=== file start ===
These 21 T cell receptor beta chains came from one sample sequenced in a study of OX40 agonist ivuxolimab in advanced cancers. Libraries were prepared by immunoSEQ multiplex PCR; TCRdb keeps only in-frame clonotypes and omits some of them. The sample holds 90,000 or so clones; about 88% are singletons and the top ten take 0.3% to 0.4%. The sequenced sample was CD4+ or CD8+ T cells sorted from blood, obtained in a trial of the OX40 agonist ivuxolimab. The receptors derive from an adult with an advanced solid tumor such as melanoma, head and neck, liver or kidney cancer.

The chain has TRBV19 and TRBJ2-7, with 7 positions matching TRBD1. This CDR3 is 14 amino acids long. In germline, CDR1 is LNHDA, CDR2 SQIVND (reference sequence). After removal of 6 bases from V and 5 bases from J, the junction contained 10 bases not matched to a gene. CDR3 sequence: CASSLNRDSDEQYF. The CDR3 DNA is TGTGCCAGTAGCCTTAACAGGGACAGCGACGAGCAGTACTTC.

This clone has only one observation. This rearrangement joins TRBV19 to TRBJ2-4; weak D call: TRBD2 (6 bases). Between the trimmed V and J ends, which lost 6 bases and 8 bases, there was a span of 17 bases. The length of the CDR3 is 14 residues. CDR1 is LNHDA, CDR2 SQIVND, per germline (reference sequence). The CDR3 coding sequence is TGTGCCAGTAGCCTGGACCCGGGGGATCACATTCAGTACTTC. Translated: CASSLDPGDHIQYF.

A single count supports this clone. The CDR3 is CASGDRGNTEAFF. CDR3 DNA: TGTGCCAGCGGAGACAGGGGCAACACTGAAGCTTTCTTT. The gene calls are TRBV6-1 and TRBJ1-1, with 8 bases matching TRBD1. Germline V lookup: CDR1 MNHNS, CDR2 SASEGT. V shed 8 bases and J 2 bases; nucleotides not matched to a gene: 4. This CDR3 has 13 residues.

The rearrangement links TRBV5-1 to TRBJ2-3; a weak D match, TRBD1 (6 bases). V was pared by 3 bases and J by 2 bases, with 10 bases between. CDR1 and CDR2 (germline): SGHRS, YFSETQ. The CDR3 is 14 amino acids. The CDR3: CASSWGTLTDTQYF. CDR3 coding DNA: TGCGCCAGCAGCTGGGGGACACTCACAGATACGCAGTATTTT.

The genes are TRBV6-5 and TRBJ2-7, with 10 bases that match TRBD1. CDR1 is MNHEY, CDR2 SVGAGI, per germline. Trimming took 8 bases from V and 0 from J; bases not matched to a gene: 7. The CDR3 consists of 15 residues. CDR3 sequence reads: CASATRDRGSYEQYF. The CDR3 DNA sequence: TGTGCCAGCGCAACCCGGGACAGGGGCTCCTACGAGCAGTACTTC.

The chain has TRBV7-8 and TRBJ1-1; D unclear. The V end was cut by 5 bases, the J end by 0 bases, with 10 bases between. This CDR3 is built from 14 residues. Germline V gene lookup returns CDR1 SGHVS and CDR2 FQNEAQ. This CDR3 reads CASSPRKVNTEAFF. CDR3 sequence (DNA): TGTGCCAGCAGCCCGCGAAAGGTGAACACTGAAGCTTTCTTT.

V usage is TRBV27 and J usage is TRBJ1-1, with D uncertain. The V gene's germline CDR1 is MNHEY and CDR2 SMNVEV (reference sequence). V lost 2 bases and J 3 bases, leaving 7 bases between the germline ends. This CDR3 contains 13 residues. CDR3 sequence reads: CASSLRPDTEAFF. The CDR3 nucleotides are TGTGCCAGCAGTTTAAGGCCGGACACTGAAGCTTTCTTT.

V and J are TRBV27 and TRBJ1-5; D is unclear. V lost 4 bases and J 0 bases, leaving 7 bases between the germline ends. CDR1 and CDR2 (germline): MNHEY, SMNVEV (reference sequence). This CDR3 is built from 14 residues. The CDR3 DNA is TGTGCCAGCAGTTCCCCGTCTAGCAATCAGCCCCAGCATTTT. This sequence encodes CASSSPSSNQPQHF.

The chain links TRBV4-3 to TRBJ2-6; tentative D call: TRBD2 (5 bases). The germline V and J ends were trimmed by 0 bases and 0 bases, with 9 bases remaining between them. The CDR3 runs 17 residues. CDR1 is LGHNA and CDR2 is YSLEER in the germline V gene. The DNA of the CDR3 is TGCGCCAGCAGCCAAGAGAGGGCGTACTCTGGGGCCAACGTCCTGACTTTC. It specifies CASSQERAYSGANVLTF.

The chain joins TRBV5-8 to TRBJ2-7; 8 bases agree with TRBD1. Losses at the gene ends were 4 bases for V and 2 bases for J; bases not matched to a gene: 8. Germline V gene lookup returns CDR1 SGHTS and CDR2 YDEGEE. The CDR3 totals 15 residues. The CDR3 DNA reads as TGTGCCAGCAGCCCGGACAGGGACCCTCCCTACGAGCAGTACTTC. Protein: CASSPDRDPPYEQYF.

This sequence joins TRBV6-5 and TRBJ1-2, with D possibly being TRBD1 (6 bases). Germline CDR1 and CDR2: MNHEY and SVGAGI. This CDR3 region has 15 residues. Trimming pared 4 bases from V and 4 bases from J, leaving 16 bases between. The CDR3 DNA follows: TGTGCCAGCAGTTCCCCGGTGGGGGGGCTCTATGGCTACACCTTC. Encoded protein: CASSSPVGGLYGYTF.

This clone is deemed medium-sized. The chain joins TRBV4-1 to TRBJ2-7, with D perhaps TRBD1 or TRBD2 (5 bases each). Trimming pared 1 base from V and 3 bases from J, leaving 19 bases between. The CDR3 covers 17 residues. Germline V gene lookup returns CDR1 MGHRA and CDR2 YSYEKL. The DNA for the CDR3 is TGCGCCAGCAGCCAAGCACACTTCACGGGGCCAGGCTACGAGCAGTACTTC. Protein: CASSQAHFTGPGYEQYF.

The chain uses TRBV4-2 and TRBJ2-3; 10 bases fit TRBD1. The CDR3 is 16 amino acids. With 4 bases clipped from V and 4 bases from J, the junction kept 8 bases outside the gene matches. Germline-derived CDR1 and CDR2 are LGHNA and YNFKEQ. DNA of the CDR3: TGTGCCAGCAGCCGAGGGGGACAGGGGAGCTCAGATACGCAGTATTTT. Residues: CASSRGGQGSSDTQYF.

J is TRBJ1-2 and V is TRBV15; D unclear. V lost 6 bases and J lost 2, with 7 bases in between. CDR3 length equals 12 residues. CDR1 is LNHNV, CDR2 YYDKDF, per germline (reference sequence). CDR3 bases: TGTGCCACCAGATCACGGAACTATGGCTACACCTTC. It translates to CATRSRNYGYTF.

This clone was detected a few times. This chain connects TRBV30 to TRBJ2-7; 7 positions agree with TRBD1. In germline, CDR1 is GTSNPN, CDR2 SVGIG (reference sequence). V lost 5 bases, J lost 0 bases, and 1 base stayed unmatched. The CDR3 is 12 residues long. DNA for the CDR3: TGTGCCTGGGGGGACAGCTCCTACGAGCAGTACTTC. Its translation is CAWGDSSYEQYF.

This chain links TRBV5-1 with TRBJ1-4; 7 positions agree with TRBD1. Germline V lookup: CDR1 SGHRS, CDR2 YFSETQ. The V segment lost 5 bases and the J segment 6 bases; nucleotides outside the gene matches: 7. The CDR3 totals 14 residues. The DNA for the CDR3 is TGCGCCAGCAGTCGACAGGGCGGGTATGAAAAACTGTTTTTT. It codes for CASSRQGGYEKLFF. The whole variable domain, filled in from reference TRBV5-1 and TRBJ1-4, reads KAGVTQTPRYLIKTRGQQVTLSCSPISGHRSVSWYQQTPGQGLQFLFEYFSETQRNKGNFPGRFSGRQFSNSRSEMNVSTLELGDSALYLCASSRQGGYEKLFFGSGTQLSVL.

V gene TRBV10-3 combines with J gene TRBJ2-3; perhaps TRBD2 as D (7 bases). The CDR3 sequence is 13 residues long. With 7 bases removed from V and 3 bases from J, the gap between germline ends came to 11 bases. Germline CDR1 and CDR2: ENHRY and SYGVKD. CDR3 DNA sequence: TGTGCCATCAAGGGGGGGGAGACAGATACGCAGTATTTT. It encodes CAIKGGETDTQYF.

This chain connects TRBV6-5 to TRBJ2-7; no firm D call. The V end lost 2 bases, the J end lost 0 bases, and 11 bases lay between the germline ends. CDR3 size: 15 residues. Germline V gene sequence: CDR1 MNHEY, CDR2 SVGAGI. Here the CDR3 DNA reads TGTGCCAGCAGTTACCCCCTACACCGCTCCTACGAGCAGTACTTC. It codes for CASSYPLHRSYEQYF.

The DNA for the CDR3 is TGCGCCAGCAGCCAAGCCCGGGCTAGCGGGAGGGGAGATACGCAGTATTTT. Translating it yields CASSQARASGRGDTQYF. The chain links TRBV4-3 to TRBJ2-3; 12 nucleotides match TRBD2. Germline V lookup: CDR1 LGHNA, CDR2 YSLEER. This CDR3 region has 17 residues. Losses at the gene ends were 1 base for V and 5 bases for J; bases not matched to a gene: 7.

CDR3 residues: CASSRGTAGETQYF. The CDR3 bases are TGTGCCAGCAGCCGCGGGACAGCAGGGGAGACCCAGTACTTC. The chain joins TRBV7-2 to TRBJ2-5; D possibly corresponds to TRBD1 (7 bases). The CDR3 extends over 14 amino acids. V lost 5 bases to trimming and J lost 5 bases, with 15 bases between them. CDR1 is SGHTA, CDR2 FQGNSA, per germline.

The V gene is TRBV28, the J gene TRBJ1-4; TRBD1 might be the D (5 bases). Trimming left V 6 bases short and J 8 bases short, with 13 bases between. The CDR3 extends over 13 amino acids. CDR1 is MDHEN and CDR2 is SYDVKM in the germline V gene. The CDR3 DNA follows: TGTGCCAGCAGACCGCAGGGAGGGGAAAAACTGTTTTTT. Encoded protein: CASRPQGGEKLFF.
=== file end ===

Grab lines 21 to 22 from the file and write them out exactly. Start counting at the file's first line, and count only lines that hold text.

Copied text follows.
CDR3 residues: CASSRGTAGETQYF. The CDR3 bases are TGTGCCAGCAGCCGCGGGACAGCAGGGGAGACCCAGTACTTC. The chain joins TRBV7-2 to TRBJ2-5; D possibly corresponds to TRBD1 (7 bases). The CDR3 extends over 14 amino acids. V lost 5 bases to trimming and J lost 5 bases, with 15 bases between them. CDR1 is SGHTA, CDR2 FQGNSA, per germline.

The V gene is TRBV28, the J gene TRBJ1-4; TRBD1 might be the D (5 bases). Trimming left V 6 bases short and J 8 bases short, with 13 bases between. The CDR3 extends over 13 amino acids. CDR1 is MDHEN and CDR2 is SYDVKM in the germline V gene. The CDR3 DNA follows: TGTGCCAGCAGACCGCAGGGAGGGGAAAAACTGTTTTTT. Encoded protein: CASRPQGGEKLFF.